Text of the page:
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Sixth Circuit Reminds Employers of Notice Requirement Under the FMLA

The United States Court of Appeals for the Sixth Circuit recently upheld a ruling that FedEx interfered with a former employee's rights under the Family and Medical Leave Act (FMLA) by failing to give her adequate notice of the consequences of not submitting her medical certification forms. In Wallace v. FedEx Corp., No. 11-5500, 2014 WL 4116484 (6th Cir. Aug. 22, 2014), the Sixth Circuit reinstated the jury's $173,000 back-pay award for former employee Tina Wallace.

Wallace worked for FedEx for 21 years in a variety of positions, most recently as a senior paralegal. By 2007, Wallace had developed various physical and mental health problems. Despite numerous warnings from her supervisor, Wallace was consistently late to work due to her health problems. In mid-August, while at a meeting with her supervisor and an attorney from FedEx’s Labor and Employment Group, Wallace presented a note from her doctor that recommended she be off work for two weeks due to her medical condition and then get reassessed. The supervisor gave Wallace several FMLA forms, and the attorney told Wallace that FedEx needed to have the forms back within 15 days. However, no one told Wallace what would happen if she did not return the forms.

Following the meeting, Wallace's doctor completed the FMLA forms, but Wallace never returned the forms to FedEx. Wallace then failed to report to work after her initial two weeks of leave ended. After Wallace missed two consecutive workdays without notifying a manager, FedEx fired Wallace for violating its attendance policy.

Wallace filed suit against FedEx alleging the company violated the FMLA by terminating her employment. The magistrate judge dismissed Wallace’s requests for liquidated damages and front-pay, but after a trial the jury found in Wallace’s favor on the issues of liability and back-pay, awarding damages in the amount of $173,000. Following the verdict, the magistrate judge granted FedEx's motion for remittitur and reduced the damages award to $90,788. Both parties appealed.

The FMLA prohibits an employer from interfering with, restraining or denying the exercise of, or the attempt to exercise, any right provided under the FMLA. But if the employer can show it had a legitimate reason unrelated to the exercise of FMLA rights for engaging in the challenged conduct, no FMLA violation exists.

FedEx raised several legal arguments challenging its liability, including that Wallace did not provide notice of her intention to take FMLA leave beyond the initial two weeks. The FMLA requires an employee to provide notice and a qualifying reason for requesting the leave. However, the Sixth Circuit stated that FedEx largely missed the point of this notice element and that the relevant question is whether Wallace provided FedEx with notice that she needed FMLA leave, not whether she provided notice that she needed a certain amount of FMLA leave. Given that Wallace provided her supervisor a doctor's note and the supervisor gave Wallace FMLA paperwork in return, the Sixth Circuit held that a reasonable juror could conclude that Wallace had provided FedEx with sufficient notice.

Additionally, the Sixth Circuit rejected FedEx's argument that it did not interfere with Wallace's rights under the FMLA because her failure to return the medical certification forms meant that she was not eligible for leave under the statute. The FMLA regulations allow an employer to request in writing that an employee provide medical certification within 15 days. If the employee fails to return the completed certification to the employer, the employer may delay or completely deny the employee’s FMLA leave. However, to impose these sanctions, at the time the employer requests certification the employer must also advise the employee of the anticipated consequences of the employee's failure to provide adequate certification.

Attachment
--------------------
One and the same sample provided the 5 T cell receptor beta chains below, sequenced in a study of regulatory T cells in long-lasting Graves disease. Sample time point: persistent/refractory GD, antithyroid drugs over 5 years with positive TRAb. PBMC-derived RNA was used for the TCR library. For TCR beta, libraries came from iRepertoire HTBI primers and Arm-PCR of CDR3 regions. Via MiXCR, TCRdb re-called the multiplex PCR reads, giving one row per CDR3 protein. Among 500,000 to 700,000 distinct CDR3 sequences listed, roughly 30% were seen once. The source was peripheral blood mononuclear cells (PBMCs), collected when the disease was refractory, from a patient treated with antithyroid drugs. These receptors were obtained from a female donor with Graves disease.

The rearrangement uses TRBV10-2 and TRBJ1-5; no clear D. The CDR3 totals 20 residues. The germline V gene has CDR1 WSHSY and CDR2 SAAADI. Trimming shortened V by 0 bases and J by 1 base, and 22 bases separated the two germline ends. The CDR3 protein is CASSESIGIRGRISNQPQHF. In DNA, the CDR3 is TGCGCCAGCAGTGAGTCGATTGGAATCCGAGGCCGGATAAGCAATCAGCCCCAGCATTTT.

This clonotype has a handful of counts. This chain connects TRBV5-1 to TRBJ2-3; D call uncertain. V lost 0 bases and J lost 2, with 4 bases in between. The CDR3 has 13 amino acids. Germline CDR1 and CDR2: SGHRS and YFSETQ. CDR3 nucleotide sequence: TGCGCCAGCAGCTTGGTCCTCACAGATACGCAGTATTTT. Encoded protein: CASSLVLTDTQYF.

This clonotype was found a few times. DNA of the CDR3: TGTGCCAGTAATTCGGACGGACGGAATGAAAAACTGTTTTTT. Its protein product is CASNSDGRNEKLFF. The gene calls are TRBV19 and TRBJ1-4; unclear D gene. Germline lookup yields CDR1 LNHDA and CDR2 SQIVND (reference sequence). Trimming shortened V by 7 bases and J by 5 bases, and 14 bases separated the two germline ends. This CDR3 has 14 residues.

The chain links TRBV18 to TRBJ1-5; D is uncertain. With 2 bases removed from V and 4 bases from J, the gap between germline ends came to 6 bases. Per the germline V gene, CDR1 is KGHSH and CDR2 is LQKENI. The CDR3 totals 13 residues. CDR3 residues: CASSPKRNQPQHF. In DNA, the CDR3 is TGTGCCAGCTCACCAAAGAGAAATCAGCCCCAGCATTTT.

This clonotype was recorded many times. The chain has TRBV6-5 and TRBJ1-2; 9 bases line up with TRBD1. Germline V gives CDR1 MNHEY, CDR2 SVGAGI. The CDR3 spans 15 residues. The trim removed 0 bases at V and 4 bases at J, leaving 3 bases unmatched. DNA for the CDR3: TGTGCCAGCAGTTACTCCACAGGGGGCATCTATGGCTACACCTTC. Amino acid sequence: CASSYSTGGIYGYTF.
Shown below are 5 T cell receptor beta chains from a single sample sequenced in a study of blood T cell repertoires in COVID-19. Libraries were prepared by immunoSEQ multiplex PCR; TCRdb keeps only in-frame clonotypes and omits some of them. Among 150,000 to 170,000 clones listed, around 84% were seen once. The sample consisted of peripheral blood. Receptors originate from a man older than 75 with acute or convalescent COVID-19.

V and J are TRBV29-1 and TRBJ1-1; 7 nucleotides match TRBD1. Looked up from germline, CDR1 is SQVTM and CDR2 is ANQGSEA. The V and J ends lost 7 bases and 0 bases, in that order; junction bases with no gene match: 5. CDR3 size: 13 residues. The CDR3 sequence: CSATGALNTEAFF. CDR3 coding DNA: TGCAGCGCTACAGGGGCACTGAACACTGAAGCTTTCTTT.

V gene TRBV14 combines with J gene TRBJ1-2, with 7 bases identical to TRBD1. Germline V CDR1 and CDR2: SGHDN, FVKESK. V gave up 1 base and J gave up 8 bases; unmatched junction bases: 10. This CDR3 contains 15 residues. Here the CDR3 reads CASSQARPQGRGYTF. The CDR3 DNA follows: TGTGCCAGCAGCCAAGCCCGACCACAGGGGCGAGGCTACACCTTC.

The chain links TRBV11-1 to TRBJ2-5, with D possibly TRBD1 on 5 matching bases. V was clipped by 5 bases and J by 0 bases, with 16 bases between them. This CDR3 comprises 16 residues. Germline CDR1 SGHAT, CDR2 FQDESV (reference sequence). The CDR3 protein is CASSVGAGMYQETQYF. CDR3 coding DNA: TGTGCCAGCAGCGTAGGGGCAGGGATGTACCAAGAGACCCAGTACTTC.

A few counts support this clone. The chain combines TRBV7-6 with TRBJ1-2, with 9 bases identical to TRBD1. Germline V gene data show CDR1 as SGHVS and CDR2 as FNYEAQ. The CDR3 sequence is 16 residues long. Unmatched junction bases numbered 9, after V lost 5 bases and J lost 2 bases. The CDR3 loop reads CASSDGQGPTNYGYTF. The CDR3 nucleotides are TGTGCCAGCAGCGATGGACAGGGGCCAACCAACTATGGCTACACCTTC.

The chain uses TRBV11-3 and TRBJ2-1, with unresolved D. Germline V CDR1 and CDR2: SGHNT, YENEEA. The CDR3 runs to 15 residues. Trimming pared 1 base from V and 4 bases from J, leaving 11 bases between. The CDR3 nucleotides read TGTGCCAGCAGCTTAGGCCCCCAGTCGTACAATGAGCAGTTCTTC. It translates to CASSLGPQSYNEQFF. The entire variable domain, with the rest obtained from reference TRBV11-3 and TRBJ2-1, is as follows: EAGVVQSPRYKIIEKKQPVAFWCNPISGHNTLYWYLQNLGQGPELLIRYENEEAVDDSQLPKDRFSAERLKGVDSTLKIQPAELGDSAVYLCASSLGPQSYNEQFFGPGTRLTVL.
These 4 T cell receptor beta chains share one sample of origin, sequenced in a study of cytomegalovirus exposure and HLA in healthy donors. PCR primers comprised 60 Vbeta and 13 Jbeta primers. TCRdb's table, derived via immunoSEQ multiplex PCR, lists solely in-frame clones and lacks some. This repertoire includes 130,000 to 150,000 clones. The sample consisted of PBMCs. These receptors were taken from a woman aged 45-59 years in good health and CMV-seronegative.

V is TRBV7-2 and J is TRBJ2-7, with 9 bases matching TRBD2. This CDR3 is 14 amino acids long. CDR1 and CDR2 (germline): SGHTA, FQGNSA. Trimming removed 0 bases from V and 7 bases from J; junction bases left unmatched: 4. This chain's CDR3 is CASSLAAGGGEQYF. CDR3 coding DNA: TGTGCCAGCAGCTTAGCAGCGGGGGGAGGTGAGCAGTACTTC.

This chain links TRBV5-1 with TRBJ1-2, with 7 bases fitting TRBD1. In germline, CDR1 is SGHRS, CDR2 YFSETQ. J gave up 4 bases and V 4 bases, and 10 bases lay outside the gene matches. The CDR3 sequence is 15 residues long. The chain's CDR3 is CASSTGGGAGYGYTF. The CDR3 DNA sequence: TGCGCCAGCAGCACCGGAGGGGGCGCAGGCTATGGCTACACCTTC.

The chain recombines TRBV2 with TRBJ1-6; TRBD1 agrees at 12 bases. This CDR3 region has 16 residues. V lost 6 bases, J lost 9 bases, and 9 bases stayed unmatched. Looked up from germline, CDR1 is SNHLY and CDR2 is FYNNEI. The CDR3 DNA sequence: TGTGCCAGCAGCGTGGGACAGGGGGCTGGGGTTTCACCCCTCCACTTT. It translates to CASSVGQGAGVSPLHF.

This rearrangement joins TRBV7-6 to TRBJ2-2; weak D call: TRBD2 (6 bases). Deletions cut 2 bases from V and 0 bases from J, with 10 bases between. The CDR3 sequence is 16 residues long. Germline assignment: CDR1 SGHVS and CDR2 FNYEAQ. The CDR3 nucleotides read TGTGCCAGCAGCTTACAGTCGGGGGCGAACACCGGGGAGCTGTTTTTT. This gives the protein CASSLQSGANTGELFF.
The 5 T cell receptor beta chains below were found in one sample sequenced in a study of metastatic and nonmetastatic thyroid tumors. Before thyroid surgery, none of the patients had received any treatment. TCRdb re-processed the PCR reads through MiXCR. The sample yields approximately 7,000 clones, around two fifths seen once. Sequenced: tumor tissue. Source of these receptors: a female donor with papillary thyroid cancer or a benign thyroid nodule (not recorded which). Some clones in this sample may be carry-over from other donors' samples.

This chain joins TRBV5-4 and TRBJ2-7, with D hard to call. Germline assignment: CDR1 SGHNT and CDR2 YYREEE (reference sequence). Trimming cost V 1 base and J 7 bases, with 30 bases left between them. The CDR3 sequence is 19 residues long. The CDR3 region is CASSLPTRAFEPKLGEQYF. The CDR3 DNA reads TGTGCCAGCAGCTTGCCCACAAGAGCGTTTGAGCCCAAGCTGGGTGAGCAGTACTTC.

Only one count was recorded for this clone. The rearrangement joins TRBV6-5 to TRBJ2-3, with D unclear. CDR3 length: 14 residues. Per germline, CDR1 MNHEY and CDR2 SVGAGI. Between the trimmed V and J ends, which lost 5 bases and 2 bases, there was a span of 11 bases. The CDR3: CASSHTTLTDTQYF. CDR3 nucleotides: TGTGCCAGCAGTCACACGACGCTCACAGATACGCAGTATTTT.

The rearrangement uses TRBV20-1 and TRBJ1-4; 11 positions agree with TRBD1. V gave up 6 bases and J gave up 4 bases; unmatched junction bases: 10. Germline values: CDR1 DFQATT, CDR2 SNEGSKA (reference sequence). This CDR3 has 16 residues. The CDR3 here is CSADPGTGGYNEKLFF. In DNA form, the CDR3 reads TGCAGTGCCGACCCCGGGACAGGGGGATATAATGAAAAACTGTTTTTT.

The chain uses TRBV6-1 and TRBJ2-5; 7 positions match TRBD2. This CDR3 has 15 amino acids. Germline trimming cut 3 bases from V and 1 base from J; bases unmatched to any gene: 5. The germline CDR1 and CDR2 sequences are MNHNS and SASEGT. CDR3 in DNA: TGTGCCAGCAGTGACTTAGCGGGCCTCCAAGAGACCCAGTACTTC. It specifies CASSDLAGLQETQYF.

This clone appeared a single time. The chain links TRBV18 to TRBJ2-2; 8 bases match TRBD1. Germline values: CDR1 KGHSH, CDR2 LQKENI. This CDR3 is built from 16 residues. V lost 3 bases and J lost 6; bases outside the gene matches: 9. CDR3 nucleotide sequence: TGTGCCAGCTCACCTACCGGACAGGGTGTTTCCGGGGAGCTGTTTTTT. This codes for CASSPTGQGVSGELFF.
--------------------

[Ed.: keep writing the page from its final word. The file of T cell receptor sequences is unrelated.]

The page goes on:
The jury found that FedEx failed to instruct Wallace of the consequences of not producing the certification paperwork, which rendered FedEx liable for interfering with Wallace's FMLA rights. Had FedEx complied with the regulation, Wallace would have submitted the forms. The Sixth Circuit rejected FedEx's argument that this regulation is arbitrary or capricious.

Further, the Sixth Circuit rejected FedEx's contention that it fired Wallace for a legitimate reason – failing to comply with the company's attendance policy – which was independent of her FMLA leave. The Sixth Circuit concluded that Wallace's failure to report for work and her subsequent termination were a direct result of failing to perfect her FMLA leave, which was a consequence of FedEx failing to meet its responsibilities under the applicable regulation. FedEx's purported legitimate reason was intimately intertwined with the FMLA leave. Finally, the Sixth Circuit held that a reasonable jury would be justified in finding that Wallace was prejudiced by FedEx's failure to comply with the applicable regulation.

Thus, the Sixth Circuit rejected FedEx's cross-appeal in full and affirmed the magistrate’s denial of FedEx’s motions for judgment as a matter of law. Additionally, because the magistrate judge erred by granting remittitur without offering Wallace the option of a new trial on the issue of back-pay damages and by re-weighing the evidence, the Sixth Circuit reinstated the $173,000 jury award.

This opinion reinforces an employer's obligations after an employee provides notice of the need for FMLA leave. In FMLA situations, employers should provide written notice of their expectations and the anticipated consequences of an employee’s failure to follow them.

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